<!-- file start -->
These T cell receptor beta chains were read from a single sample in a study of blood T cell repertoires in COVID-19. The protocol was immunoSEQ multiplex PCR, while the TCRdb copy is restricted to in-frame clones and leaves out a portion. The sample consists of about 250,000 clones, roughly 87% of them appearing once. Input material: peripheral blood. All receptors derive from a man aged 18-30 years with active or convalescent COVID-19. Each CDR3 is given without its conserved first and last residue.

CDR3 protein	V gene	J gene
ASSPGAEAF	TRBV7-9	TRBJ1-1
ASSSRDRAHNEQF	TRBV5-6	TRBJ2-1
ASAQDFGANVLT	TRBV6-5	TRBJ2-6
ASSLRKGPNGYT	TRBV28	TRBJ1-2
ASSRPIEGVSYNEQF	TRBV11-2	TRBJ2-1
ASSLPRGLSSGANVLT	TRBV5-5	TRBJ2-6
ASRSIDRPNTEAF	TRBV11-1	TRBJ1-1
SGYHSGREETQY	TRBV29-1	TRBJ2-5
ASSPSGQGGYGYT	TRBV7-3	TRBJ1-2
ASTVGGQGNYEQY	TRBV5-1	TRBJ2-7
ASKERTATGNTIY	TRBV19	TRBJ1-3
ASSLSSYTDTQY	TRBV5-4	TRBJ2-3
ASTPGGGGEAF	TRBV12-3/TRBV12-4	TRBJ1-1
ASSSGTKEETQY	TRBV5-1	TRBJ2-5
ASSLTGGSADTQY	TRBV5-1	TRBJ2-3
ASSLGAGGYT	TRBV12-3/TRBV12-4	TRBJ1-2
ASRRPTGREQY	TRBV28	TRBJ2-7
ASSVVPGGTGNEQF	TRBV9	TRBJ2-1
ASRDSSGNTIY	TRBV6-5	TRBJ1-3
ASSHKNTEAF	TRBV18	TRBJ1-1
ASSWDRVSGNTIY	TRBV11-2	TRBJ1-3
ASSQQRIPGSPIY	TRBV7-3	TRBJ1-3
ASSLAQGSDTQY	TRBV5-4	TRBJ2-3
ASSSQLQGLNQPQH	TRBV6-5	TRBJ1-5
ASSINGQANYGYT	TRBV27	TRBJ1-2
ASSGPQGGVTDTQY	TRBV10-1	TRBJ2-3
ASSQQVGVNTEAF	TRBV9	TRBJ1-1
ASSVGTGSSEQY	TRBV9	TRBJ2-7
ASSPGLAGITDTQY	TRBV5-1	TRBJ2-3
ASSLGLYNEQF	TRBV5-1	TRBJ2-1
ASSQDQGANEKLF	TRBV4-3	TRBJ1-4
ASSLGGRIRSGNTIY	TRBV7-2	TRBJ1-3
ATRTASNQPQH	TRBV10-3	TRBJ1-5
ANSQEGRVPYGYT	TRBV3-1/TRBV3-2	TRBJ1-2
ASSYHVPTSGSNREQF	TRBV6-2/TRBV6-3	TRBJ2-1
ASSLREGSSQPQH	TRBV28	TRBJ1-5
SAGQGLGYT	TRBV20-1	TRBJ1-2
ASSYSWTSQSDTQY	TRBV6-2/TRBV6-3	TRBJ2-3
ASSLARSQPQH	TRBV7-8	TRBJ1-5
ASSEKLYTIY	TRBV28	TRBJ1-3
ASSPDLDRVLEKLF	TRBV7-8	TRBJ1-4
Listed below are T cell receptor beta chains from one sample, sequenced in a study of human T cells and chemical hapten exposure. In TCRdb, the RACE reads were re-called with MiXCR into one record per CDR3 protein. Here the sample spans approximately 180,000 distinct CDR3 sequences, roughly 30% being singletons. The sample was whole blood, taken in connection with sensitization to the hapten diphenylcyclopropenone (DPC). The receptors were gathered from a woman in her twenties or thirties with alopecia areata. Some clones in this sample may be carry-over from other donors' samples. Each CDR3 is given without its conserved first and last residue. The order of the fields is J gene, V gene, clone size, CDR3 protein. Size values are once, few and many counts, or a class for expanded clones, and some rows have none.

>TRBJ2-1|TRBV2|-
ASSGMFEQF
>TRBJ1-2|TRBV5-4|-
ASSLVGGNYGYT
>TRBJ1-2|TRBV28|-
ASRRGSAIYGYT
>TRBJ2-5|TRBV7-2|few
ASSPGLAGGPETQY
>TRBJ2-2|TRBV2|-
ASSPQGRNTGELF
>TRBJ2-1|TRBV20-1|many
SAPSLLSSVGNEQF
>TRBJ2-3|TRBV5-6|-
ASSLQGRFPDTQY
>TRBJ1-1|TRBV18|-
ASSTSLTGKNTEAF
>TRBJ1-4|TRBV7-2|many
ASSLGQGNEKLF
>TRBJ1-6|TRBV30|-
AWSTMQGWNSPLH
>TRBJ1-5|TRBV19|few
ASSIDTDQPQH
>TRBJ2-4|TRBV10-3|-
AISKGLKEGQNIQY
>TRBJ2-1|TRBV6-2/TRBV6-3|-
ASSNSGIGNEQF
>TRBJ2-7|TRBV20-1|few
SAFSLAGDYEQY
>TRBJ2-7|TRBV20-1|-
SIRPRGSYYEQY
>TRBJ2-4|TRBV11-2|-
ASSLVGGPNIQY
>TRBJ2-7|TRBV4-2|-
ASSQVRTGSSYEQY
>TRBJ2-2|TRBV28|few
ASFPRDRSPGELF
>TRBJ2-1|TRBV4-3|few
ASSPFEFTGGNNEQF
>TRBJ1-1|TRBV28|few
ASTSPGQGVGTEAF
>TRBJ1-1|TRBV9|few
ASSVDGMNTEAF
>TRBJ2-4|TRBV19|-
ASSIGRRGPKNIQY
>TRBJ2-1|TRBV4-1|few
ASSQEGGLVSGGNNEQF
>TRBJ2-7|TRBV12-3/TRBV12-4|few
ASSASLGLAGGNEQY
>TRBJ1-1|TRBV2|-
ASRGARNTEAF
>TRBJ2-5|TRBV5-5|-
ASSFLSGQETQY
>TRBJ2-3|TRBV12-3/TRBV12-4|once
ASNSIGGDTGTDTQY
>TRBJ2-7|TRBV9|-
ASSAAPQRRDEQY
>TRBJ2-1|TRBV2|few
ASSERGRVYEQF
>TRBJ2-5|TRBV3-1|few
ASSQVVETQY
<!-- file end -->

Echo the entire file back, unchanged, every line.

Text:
These T cell receptor beta chains were read from a single sample in a study of blood T cell repertoires in COVID-19. The protocol was immunoSEQ multiplex PCR, while the TCRdb copy is restricted to in-frame clones and leaves out a portion. The sample consists of about 250,000 clones, roughly 87% of them appearing once. Input material: peripheral blood. All receptors derive from a man aged 18-30 years with active or convalescent COVID-19. Each CDR3 is given without its conserved first and last residue.

CDR3 protein	V gene	J gene
ASSPGAEAF	TRBV7-9	TRBJ1-1
ASSSRDRAHNEQF	TRBV5-6	TRBJ2-1
ASAQDFGANVLT	TRBV6-5	TRBJ2-6
ASSLRKGPNGYT	TRBV28	TRBJ1-2
ASSRPIEGVSYNEQF	TRBV11-2	TRBJ2-1
ASSLPRGLSSGANVLT	TRBV5-5	TRBJ2-6
ASRSIDRPNTEAF	TRBV11-1	TRBJ1-1
SGYHSGREETQY	TRBV29-1	TRBJ2-5
ASSPSGQGGYGYT	TRBV7-3	TRBJ1-2
ASTVGGQGNYEQY	TRBV5-1	TRBJ2-7
ASKERTATGNTIY	TRBV19	TRBJ1-3
ASSLSSYTDTQY	TRBV5-4	TRBJ2-3
ASTPGGGGEAF	TRBV12-3/TRBV12-4	TRBJ1-1
ASSSGTKEETQY	TRBV5-1	TRBJ2-5
ASSLTGGSADTQY	TRBV5-1	TRBJ2-3
ASSLGAGGYT	TRBV12-3/TRBV12-4	TRBJ1-2
ASRRPTGREQY	TRBV28	TRBJ2-7
ASSVVPGGTGNEQF	TRBV9	TRBJ2-1
ASRDSSGNTIY	TRBV6-5	TRBJ1-3
ASSHKNTEAF	TRBV18	TRBJ1-1
ASSWDRVSGNTIY	TRBV11-2	TRBJ1-3
ASSQQRIPGSPIY	TRBV7-3	TRBJ1-3
ASSLAQGSDTQY	TRBV5-4	TRBJ2-3
ASSSQLQGLNQPQH	TRBV6-5	TRBJ1-5
ASSINGQANYGYT	TRBV27	TRBJ1-2
ASSGPQGGVTDTQY	TRBV10-1	TRBJ2-3
ASSQQVGVNTEAF	TRBV9	TRBJ1-1
ASSVGTGSSEQY	TRBV9	TRBJ2-7
ASSPGLAGITDTQY	TRBV5-1	TRBJ2-3
ASSLGLYNEQF	TRBV5-1	TRBJ2-1
ASSQDQGANEKLF	TRBV4-3	TRBJ1-4
ASSLGGRIRSGNTIY	TRBV7-2	TRBJ1-3
ATRTASNQPQH	TRBV10-3	TRBJ1-5
ANSQEGRVPYGYT	TRBV3-1/TRBV3-2	TRBJ1-2
ASSYHVPTSGSNREQF	TRBV6-2/TRBV6-3	TRBJ2-1
ASSLREGSSQPQH	TRBV28	TRBJ1-5
SAGQGLGYT	TRBV20-1	TRBJ1-2
ASSYSWTSQSDTQY	TRBV6-2/TRBV6-3	TRBJ2-3
ASSLARSQPQH	TRBV7-8	TRBJ1-5
ASSEKLYTIY	TRBV28	TRBJ1-3
ASSPDLDRVLEKLF	TRBV7-8	TRBJ1-4
Listed below are T cell receptor beta chains from one sample, sequenced in a study of human T cells and chemical hapten exposure. In TCRdb, the RACE reads were re-called with MiXCR into one record per CDR3 protein. Here the sample spans approximately 180,000 distinct CDR3 sequences, roughly 30% being singletons. The sample was whole blood, taken in connection with sensitization to the hapten diphenylcyclopropenone (DPC). The receptors were gathered from a woman in her twenties or thirties with alopecia areata. Some clones in this sample may be carry-over from other donors' samples. Each CDR3 is given without its conserved first and last residue. The order of the fields is J gene, V gene, clone size, CDR3 protein. Size values are once, few and many counts, or a class for expanded clones, and some rows have none.

>TRBJ2-1|TRBV2|-
ASSGMFEQF
>TRBJ1-2|TRBV5-4|-
ASSLVGGNYGYT
>TRBJ1-2|TRBV28|-
ASRRGSAIYGYT
>TRBJ2-5|TRBV7-2|few
ASSPGLAGGPETQY
>TRBJ2-2|TRBV2|-
ASSPQGRNTGELF
>TRBJ2-1|TRBV20-1|many
SAPSLLSSVGNEQF
>TRBJ2-3|TRBV5-6|-
ASSLQGRFPDTQY
>TRBJ1-1|TRBV18|-
ASSTSLTGKNTEAF
>TRBJ1-4|TRBV7-2|many
ASSLGQGNEKLF
>TRBJ1-6|TRBV30|-
AWSTMQGWNSPLH
>TRBJ1-5|TRBV19|few
ASSIDTDQPQH
>TRBJ2-4|TRBV10-3|-
AISKGLKEGQNIQY
>TRBJ2-1|TRBV6-2/TRBV6-3|-
ASSNSGIGNEQF
>TRBJ2-7|TRBV20-1|few
SAFSLAGDYEQY
>TRBJ2-7|TRBV20-1|-
SIRPRGSYYEQY
>TRBJ2-4|TRBV11-2|-
ASSLVGGPNIQY
>TRBJ2-7|TRBV4-2|-
ASSQVRTGSSYEQY
>TRBJ2-2|TRBV28|few
ASFPRDRSPGELF
>TRBJ2-1|TRBV4-3|few
ASSPFEFTGGNNEQF
>TRBJ1-1|TRBV28|few
ASTSPGQGVGTEAF
>TRBJ1-1|TRBV9|few
ASSVDGMNTEAF
>TRBJ2-4|TRBV19|-
ASSIGRRGPKNIQY
>TRBJ2-1|TRBV4-1|few
ASSQEGGLVSGGNNEQF
>TRBJ2-7|TRBV12-3/TRBV12-4|few
ASSASLGLAGGNEQY
>TRBJ1-1|TRBV2|-
ASRGARNTEAF
>TRBJ2-5|TRBV5-5|-
ASSFLSGQETQY
>TRBJ2-3|TRBV12-3/TRBV12-4|once
ASNSIGGDTGTDTQY
>TRBJ2-7|TRBV9|-
ASSAAPQRRDEQY
>TRBJ2-1|TRBV2|few
ASSERGRVYEQF
>TRBJ2-5|TRBV3-1|few
ASSQVVETQY